Serbia Serbia Serbia Serbia

Biodiversity Serbia

Biodiversity in Serbia in numbers

The total number of known species in Serbia is 4,082. Serbia has 96 mammals, with 12 identified as threatened species; 238 breeding birds, with five identified as threatened species; 35 reptiles, with one identified as a threatened species; 10 amphibians and 125 fishes, with 10 identified as threatened species. Six hundred plant species and 270 animal species are under various categories of threat in Serbia (3). Species that are already threatened are particularly vulnerable to the impacts of climate change. It is estimated that c. 60% of the endemic plant species in Serbia are endangered for various reasons (2).

Vulnerabilities Serbia

Climate change may lead to the following in Serbia (1):

  • phenological changes (i.e., changes in the periodic plant and animal life cycle events, with considerable shifts in the migration, reproduction and hibernation periods of some species);
  • changes in the morphology, physiology and behaviour of species;
  • loss of existing habitats and emergence of the new ones that the species had not encountered before;
  • changes in the number and distribution of species;
  • increase in the number of vermin and diseases;
  • genetic changes, followed by extinction of species unable to adjust to climate change and changes in the natural fish population (spawning and migration times).

A decline in biodiversity is directly attributed to a substantial loss of natural habitat due to expanding agriculture (particularly on the Pannonian plains) and the drainage of swamps and marshes. Marshes were drained and steppes were irrigated for agricultural crops. Degradation and loss of forest cover have increased in the past two decades due to illegal forest cutting, uncontrolled livestock grazing and forest fires. Complete destruction of the natural habitats and their replacement by artificial habitats has created unsuitable conditions for the survival of many plant and animal species (2).

Colonization of habitats by invasive alien species or the introduction of exotics could lead to increased competition for resources, negatively influencing survival and productivity of native species (2).

Gaps in information

Serbia faces significant gaps in information and uncertainties related to climate changes and their potential implication for biodiversity and ecosystem services. There is a lack of (2):

  • documentation of already occurring impacts in response to existing climate trends;
  • an understanding of factors affecting the distribution and abundance of species;
  • analysis of species, ecosystems and regions most vulnerable to climate change;
  • a comprehensive assessment of available adaptation options, including modifications needed for existing conservation planning and practice;
  • analysis of present and future social and economic costs of climate change impacts on biodiversity;
  • an understanding of factors determining the resilience and adaptive capacity of ecosystems.

Adaptation strategies in Serbia

Recommended adaptation strategies for Serbia are (1):

  • Risk reduction. Risks may be reduced by a.o. increasing protected areas, ensuring corridors for the migration of species, and decreasing pressure of other anthropogenic factors to biodiversity;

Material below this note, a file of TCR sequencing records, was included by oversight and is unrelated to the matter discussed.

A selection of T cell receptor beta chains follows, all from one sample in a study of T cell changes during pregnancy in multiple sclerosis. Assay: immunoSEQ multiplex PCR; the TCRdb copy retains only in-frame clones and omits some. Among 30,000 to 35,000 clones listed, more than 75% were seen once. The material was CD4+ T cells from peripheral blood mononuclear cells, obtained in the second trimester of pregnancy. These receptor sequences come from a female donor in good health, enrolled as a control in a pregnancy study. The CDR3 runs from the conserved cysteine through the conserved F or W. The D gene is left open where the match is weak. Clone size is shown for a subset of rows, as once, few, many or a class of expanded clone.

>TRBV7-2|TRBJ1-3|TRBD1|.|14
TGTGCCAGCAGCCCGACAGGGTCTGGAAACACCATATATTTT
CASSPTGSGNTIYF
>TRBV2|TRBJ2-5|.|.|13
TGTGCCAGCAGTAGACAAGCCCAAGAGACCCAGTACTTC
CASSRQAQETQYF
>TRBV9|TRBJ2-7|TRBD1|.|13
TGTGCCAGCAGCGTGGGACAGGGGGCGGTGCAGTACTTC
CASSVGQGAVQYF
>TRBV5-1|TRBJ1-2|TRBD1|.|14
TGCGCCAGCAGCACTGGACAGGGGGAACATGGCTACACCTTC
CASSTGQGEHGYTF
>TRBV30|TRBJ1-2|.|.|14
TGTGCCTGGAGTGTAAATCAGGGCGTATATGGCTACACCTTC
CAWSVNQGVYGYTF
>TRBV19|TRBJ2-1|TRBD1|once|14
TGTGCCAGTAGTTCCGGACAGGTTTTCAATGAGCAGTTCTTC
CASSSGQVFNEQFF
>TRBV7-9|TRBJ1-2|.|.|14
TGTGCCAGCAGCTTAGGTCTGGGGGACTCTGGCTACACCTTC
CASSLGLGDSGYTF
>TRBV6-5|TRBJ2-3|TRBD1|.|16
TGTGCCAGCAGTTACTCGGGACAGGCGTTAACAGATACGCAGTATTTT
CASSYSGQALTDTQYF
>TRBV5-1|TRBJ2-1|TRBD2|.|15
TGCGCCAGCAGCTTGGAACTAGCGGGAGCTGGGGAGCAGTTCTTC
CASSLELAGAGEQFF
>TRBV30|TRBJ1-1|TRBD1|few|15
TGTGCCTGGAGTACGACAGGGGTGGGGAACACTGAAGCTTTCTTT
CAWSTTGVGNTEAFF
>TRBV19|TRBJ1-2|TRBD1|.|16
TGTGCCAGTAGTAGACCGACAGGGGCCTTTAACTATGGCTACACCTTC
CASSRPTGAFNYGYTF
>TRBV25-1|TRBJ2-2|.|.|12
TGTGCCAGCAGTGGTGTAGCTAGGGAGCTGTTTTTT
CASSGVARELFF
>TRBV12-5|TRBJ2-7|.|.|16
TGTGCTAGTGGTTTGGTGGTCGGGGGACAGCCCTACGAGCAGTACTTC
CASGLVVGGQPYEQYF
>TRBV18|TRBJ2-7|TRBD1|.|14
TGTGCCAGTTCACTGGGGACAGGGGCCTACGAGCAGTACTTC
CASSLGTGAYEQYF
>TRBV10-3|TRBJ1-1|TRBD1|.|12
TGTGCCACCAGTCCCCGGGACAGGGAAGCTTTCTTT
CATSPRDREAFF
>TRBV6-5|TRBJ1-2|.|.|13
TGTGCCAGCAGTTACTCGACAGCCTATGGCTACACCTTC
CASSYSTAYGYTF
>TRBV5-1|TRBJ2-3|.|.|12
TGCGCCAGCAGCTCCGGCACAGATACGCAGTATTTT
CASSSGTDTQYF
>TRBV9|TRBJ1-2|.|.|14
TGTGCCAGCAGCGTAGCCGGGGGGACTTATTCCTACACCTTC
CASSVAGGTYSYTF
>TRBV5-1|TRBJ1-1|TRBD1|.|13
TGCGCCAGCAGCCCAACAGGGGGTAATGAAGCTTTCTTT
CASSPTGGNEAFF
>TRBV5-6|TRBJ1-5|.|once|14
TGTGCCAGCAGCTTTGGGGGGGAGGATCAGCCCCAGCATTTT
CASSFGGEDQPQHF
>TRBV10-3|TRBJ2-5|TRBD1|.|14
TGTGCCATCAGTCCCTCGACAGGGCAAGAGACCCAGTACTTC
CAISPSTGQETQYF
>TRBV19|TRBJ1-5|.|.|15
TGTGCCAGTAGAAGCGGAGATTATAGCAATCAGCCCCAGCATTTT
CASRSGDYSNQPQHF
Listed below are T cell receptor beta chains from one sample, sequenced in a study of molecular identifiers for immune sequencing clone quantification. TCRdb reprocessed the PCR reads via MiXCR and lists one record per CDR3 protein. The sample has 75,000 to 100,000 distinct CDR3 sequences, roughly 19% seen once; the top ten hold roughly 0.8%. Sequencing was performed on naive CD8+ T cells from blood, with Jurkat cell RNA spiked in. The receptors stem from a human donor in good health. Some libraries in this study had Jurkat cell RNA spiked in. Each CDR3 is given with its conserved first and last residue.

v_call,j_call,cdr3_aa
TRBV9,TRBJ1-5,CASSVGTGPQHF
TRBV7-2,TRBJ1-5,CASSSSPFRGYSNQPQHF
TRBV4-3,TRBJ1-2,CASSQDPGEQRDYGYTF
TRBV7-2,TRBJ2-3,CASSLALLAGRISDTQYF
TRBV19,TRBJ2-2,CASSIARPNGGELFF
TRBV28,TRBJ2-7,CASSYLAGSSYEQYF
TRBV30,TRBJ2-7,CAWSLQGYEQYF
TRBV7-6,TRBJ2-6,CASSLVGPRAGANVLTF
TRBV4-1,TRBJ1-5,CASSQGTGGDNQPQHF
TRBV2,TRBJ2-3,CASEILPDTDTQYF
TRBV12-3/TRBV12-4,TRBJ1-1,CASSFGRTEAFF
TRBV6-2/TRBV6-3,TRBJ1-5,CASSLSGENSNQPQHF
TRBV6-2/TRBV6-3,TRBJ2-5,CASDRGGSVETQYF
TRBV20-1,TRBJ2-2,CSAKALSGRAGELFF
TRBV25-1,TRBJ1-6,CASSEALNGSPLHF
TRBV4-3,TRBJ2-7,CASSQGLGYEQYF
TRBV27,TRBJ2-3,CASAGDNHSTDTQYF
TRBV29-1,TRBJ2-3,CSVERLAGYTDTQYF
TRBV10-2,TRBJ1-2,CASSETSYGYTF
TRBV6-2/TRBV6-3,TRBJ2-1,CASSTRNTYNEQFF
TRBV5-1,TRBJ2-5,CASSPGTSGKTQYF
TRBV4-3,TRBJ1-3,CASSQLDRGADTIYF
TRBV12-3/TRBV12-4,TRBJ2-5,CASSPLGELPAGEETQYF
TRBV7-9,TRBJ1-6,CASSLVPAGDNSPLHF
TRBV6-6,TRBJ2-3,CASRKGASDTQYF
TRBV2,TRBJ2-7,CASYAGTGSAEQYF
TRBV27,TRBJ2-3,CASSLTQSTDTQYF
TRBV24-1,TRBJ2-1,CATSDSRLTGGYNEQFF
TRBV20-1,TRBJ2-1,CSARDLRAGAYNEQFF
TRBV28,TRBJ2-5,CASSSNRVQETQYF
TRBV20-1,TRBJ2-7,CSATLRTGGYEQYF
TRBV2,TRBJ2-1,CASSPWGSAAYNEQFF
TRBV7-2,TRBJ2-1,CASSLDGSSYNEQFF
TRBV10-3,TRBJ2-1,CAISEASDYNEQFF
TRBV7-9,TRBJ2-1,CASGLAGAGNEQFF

• Policy and institutional framework. Climate change should be included in sector strategy and planning, and plans should be made focused on the protection of endangered species and ecosystems, and on increasing protected areas.
  • Capacity building and public awareness. The scientific and research capacity, the private and public sector capacity, and the capacity of personnel in protected natural resources should be strengthened. The process of informing professionals and the general public on climate change impacts and possible adaptation options should be improved.

Measures to preserve biodiversity include (2):

  • prevent further forest clearing;
  • reduce agricultural land and wherever possible convert it into forest ecosystem;
  • prevent loss and fragmentation of habitats;
  • establish a connected, comprehensive ecological network of protected areas;
  • preserve indigenous biodiversity through the network of protected areas (national parks, strict and special nature reserve, natural parks);
  • conserve species ex situ that cannot survive future climate change;
  • enable reintroduction of extinct species;
  • prevent introduction of new invasive species and suppress the species likely to become invasive under climate change;
  • increase resilience and prevent as many species as possible from becoming endangered;
  • reduce risks of forest fires, especially in protected areas;
  • reduce grazing in sensitive areas; in the case of remaining forest-steppe ecosystems, controlled grazing should be an appropriate measure for maintaining steppe habitats;
  • reduce nutrient and sediment flows to rivers and wetlands;
  • maintain bio-security.

Measures to facilitate long-term adaptation include (2):

  • increase the connectivity in the landscape;
  • rehabilitate degraded habitat, including re-vegetation of cleared land and restoration of streams, rivers and wetlands;
  • preserve locations that may become key habitats under future climate change.


The references below are cited in full in a separate map 'References'. Please click here if you are looking for the full references for Serbia.

  1. The Ministry of Environment and Spatial Planning of the Republic of Serbia (2010)
  2. Laušević et al. (2008)
  3. Stevanović and Vasić (1995), in: Laušević et al. (2008)